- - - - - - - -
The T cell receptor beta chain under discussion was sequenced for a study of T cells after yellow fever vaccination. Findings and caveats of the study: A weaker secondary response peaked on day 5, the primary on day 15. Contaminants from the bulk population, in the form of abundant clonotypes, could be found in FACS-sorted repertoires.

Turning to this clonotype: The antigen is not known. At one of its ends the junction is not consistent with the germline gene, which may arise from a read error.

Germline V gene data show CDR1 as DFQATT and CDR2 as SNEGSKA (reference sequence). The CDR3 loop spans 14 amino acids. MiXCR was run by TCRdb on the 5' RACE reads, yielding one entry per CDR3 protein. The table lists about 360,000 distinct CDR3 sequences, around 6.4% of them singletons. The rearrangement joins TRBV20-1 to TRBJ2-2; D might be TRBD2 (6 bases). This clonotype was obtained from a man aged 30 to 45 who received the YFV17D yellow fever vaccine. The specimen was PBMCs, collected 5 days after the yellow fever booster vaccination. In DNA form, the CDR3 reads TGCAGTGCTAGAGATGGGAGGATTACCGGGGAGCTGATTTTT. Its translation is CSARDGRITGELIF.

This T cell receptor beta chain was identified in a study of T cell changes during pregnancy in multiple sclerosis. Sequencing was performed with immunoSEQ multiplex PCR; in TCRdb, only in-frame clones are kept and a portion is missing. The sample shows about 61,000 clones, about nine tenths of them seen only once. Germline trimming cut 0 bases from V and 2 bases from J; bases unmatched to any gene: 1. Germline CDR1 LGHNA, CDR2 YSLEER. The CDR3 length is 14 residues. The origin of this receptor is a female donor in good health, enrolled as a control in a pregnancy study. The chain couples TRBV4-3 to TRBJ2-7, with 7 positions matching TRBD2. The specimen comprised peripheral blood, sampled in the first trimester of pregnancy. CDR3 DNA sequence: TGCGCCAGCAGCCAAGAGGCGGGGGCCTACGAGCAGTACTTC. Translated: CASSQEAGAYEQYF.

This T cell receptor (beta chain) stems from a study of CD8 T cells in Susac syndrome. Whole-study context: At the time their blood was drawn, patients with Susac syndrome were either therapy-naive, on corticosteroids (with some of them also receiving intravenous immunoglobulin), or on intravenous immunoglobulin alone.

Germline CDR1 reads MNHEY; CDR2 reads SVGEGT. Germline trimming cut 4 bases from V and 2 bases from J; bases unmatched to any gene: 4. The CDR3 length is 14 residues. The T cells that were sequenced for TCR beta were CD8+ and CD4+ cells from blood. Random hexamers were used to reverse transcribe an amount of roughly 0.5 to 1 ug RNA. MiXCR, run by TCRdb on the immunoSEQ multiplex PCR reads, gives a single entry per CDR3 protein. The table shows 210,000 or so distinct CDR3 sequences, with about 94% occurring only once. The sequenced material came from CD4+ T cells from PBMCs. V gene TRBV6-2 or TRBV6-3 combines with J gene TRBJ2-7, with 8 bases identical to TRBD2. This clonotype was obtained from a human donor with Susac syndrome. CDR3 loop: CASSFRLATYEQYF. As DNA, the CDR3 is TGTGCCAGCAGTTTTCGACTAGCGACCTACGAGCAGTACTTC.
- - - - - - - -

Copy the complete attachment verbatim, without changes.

The T cell receptor beta chain under discussion was sequenced for a study of T cells after yellow fever vaccination. Findings and caveats of the study: A weaker secondary response peaked on day 5, the primary on day 15. Contaminants from the bulk population, in the form of abundant clonotypes, could be found in FACS-sorted repertoires.

Turning to this clonotype: The antigen is not known. At one of its ends the junction is not consistent with the germline gene, which may arise from a read error.

Germline V gene data show CDR1 as DFQATT and CDR2 as SNEGSKA (reference sequence). The CDR3 loop spans 14 amino acids. MiXCR was run by TCRdb on the 5' RACE reads, yielding one entry per CDR3 protein. The table lists about 360,000 distinct CDR3 sequences, around 6.4% of them singletons. The rearrangement joins TRBV20-1 to TRBJ2-2; D might be TRBD2 (6 bases). This clonotype was obtained from a man aged 30 to 45 who received the YFV17D yellow fever vaccine. The specimen was PBMCs, collected 5 days after the yellow fever booster vaccination. In DNA form, the CDR3 reads TGCAGTGCTAGAGATGGGAGGATTACCGGGGAGCTGATTTTT. Its translation is CSARDGRITGELIF.

This T cell receptor beta chain was identified in a study of T cell changes during pregnancy in multiple sclerosis. Sequencing was performed with immunoSEQ multiplex PCR; in TCRdb, only in-frame clones are kept and a portion is missing. The sample shows about 61,000 clones, about nine tenths of them seen only once. Germline trimming cut 0 bases from V and 2 bases from J; bases unmatched to any gene: 1. Germline CDR1 LGHNA, CDR2 YSLEER. The CDR3 length is 14 residues. The origin of this receptor is a female donor in good health, enrolled as a control in a pregnancy study. The chain couples TRBV4-3 to TRBJ2-7, with 7 positions matching TRBD2. The specimen comprised peripheral blood, sampled in the first trimester of pregnancy. CDR3 DNA sequence: TGCGCCAGCAGCCAAGAGGCGGGGGCCTACGAGCAGTACTTC. Translated: CASSQEAGAYEQYF.

This T cell receptor (beta chain) stems from a study of CD8 T cells in Susac syndrome. Whole-study context: At the time their blood was drawn, patients with Susac syndrome were either therapy-naive, on corticosteroids (with some of them also receiving intravenous immunoglobulin), or on intravenous immunoglobulin alone.

Germline CDR1 reads MNHEY; CDR2 reads SVGEGT. Germline trimming cut 4 bases from V and 2 bases from J; bases unmatched to any gene: 4. The CDR3 length is 14 residues. The T cells that were sequenced for TCR beta were CD8+ and CD4+ cells from blood. Random hexamers were used to reverse transcribe an amount of roughly 0.5 to 1 ug RNA. MiXCR, run by TCRdb on the immunoSEQ multiplex PCR reads, gives a single entry per CDR3 protein. The table shows 210,000 or so distinct CDR3 sequences, with about 94% occurring only once. The sequenced material came from CD4+ T cells from PBMCs. V gene TRBV6-2 or TRBV6-3 combines with J gene TRBJ2-7, with 8 bases identical to TRBD2. This clonotype was obtained from a human donor with Susac syndrome. CDR3 loop: CASSFRLATYEQYF. As DNA, the CDR3 is TGTGCCAGCAGTTTTCGACTAGCGACCTACGAGCAGTACTTC.